Blue and Gold Illustrated

Preseason 2021

Blue & Gold Illustrated: America's Foremost Authority on Notre Dame Football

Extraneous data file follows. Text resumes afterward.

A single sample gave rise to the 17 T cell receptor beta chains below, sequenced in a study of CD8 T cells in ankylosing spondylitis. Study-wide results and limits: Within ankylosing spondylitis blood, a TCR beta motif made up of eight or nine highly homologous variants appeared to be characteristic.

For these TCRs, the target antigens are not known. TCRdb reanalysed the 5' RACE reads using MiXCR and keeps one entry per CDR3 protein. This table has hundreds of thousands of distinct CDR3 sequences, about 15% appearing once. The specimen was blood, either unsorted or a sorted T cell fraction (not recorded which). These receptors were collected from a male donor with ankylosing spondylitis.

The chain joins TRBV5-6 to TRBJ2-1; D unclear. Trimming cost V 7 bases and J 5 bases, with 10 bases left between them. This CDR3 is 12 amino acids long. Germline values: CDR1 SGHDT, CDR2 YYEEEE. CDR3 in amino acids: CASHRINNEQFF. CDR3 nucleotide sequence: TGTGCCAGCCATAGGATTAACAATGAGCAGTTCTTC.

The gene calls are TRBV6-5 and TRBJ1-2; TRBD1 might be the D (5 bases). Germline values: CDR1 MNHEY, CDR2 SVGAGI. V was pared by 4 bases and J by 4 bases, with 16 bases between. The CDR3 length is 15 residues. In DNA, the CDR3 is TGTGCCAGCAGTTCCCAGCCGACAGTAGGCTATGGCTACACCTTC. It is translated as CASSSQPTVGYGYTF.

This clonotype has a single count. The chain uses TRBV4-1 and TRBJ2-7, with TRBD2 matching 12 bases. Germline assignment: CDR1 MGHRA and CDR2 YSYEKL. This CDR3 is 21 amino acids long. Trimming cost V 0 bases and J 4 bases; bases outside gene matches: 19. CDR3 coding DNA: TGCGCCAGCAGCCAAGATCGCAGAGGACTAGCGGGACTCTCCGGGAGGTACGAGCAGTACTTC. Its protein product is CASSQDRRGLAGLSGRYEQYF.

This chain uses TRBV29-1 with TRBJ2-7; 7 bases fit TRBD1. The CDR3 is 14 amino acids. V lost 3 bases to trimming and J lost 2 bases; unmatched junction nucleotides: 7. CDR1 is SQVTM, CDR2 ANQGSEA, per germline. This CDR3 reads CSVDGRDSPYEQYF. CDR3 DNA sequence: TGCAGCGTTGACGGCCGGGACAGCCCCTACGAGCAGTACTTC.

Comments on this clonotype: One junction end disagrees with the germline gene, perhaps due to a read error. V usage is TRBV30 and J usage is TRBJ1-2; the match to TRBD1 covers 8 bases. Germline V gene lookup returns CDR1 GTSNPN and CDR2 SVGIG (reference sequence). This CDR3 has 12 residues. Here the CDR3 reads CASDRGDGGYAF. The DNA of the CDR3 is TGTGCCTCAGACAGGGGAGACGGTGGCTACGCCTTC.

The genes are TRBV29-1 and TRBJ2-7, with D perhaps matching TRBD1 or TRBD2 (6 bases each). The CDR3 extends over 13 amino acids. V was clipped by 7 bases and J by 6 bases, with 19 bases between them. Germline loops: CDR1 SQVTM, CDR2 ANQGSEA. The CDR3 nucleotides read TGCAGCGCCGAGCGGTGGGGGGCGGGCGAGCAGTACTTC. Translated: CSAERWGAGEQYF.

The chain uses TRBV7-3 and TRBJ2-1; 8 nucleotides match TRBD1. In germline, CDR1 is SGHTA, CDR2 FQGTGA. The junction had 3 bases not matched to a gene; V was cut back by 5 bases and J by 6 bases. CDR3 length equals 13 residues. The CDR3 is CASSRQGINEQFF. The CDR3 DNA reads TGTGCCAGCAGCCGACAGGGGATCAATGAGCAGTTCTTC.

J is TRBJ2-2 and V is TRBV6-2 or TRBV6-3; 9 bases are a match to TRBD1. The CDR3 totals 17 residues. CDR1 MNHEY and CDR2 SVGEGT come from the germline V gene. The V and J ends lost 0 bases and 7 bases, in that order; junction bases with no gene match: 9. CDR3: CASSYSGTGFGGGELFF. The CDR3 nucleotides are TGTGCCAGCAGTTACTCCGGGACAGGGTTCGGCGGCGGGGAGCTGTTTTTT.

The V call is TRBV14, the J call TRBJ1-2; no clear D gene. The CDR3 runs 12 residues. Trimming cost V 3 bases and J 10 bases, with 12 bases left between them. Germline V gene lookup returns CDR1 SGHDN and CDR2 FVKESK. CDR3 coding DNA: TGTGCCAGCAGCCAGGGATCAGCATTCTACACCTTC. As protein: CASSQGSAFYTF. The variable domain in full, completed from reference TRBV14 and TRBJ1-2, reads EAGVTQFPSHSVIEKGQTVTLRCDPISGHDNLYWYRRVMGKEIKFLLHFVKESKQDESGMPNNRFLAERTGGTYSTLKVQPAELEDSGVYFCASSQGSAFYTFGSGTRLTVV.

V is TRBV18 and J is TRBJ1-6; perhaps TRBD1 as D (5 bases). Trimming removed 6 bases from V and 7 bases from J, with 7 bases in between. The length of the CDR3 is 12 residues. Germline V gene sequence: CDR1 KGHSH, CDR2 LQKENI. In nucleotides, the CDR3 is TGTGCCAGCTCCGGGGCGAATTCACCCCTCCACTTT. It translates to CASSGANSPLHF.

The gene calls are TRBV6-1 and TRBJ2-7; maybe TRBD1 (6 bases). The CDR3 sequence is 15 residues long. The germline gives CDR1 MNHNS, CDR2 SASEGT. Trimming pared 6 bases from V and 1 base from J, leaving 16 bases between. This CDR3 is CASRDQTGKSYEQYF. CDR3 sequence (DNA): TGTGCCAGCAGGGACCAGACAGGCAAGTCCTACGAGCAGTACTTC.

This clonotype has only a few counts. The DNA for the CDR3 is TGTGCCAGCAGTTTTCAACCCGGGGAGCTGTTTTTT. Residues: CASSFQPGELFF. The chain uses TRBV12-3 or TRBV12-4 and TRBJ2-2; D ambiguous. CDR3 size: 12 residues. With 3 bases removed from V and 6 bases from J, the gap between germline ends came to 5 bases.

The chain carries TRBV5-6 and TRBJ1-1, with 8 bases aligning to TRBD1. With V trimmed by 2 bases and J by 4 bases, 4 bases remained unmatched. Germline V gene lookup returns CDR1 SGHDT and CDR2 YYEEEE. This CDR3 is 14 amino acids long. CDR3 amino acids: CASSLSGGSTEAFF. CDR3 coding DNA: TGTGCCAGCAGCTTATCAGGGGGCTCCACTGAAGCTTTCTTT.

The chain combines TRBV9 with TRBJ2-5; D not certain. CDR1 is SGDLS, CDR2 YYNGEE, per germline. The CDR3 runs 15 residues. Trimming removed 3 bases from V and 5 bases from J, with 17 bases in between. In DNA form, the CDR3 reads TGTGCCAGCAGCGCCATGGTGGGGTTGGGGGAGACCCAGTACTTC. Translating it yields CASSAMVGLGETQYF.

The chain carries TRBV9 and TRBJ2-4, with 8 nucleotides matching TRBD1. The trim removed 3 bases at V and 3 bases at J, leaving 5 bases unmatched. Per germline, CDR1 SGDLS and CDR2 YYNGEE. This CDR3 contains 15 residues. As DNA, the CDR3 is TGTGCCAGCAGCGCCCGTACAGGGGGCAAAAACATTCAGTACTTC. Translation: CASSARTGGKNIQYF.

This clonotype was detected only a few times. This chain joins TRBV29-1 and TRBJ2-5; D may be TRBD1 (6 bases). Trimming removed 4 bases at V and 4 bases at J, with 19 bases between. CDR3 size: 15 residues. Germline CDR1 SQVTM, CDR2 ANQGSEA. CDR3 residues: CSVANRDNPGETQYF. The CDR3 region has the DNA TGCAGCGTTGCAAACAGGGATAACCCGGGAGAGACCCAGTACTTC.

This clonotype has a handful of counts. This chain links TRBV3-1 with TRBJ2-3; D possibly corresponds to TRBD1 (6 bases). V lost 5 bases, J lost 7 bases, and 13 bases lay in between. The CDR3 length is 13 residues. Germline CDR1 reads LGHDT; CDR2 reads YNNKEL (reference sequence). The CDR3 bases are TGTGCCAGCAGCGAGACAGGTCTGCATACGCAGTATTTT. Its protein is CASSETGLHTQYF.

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64 PRESEASON 2021 BLUE & GOLD ILLUSTRATED IRISH ECHOES JIM LEFEBVRE L e a d i n g u p t o N o t r e Dame's meeting with Wisconsin at Chicago's Soldier Field on Sept. 25, we will explore some of the many strands that connect the Windy City with the Golden Dome. Today, a look at just some of the figures who de- fine this unique connection. A CHANGE OF PLANS Two of the most impact- ful Chicagoans related to Notre Dame athletics, in ret- rospect, were John Plant and John Devine, track and field teammates of a young Knute Rockne in the first decade of the 20th century. Plant and Devine were headed to enroll at the school and encouraged Rockne to join them. "Whoever heard of Notre Dame?" Rockne quipped, knowing full well that the school had developed a strong reputation in baseball, and in 1909 had beaten Michigan for the first time in football. Rockne, who had been saving money for four years af- ter high school while working at the Chicago Post Office, had his sights set on the University of Illinois. But Plant and Devine persisted, and athletics were a secondary con- sideration in their pitch. Campus em- ployment was plentiful and easy to obtain, they argued. And, after graduation, South Bend was a thriving hub of industry that offered ample career opportunities. Rockne finally agreed. PAIR OF KINDRED SPIRITS After graduation in 1914, Rockne dove into his coaching responsibili- ties. One of them was tackle Charlie Bachman, out of Chicago's Engle- wood High School. Like Rockne, Bachman excelled in track and field, eventually holding the world record in the discus throw. In football, the pair found them- selves kindred spirits, continually dissecting the action and trying to design "the perfect play." Bachman had a meteoric rise as a head coach. After one season at Northwestern, he coached Kansas State for eight years, followed by five at Florida. Rockne would time his family's Miami vacations with stops at Gainesville to brainstorm. After Rockne's death in 1931, Bach- man would go on to lead Michigan State for 13 seasons through 1946, setting up the Spartans' entry into the Big Ten in 1950. FROM THE STOCKYARDS TO CAMPUS The Notre Dame campus, 90 miles from Chicago, had drawn students from the "city of broad shoulders" ever since Notre Dame's founding in 1842. In the early 20th century, that included students attending Notre Dame's grade school (called the min- ims). One year, 68 of the 110 "min- ims" were from Chicago. In 1910, one of them was sixth- grader Norm Barry, whose father had emigrated from Ireland's County Cork and became a broker in the Chicago Stockyards. Barry showed promise both as a student and an ath- lete and eventually became a varsity football player. Barry was a teammate of George Gipp from 1918-20. Barry was a ver- satile weapon as a rusher and passer, and he caught the final pass thrown by Gipp in 1920, when the Irish went 9-0 and gained national recognition. Barry left Notre Dame with a law degree in 1921, and like so many of Rockne's players, coached football. One sea- son, he had the distinction of coaching two teams to their respective championships — DeLaSalle Institute in the prestigious Chicago Catholic League, and the Chicago Car- dinals in the struggling Na- tional Football League. Away from football, Barry excelled as an attorney and became a prominent Chicago judge and Illinois state legis- lator. YOU'VE GOT A NEW NAME In the late 1920s, while Barry was coaching at DeLaSalle, there was a somewhat clumsy, oversized lad roaming the halls, doing his best to keep up in school while attempting to play violin in the school orchestra. One day, Barry approached the strapping student and asked, "Why aren't you on my football team?" "I don't think my parents would allow me," came the response. "Well, let's go talk with them," said the coach. "That's not going to work — they don't speak English." Barry would not be deterred. Once the parents' objections were overcome, the 200-pound youngster joined the football team. At a prac- tice, Barry scolded him. "You're having trouble moving this 160-pounder … and you're a moose!" The legend that became Edward "Moose" Krause took hold. As an attorney, Barry helped the family Americanize their name from the Lithuanian Kriauciunas to Krause. And most importantly, Barry put Krause within the sphere of Knute Rockne. Moose entered Notre Dame in the fall of 1930 and played fresh- man football in Rockne's final year. Krause played three varsity sea- sons under Rockne's successor, Edward "Moose" Krause earned All-America honors for the Irish foot- ball and basketball teams in the early 1930s. After getting his start in coaching, he went on to serve as Notre Dame's director of athletics from 1949-81. PHOTO COURTESY UNIVERSITY OF NOTRE DAME ARCHIVES Ties That Bind Notre Dame And Chicago Extend Over More Than A Century

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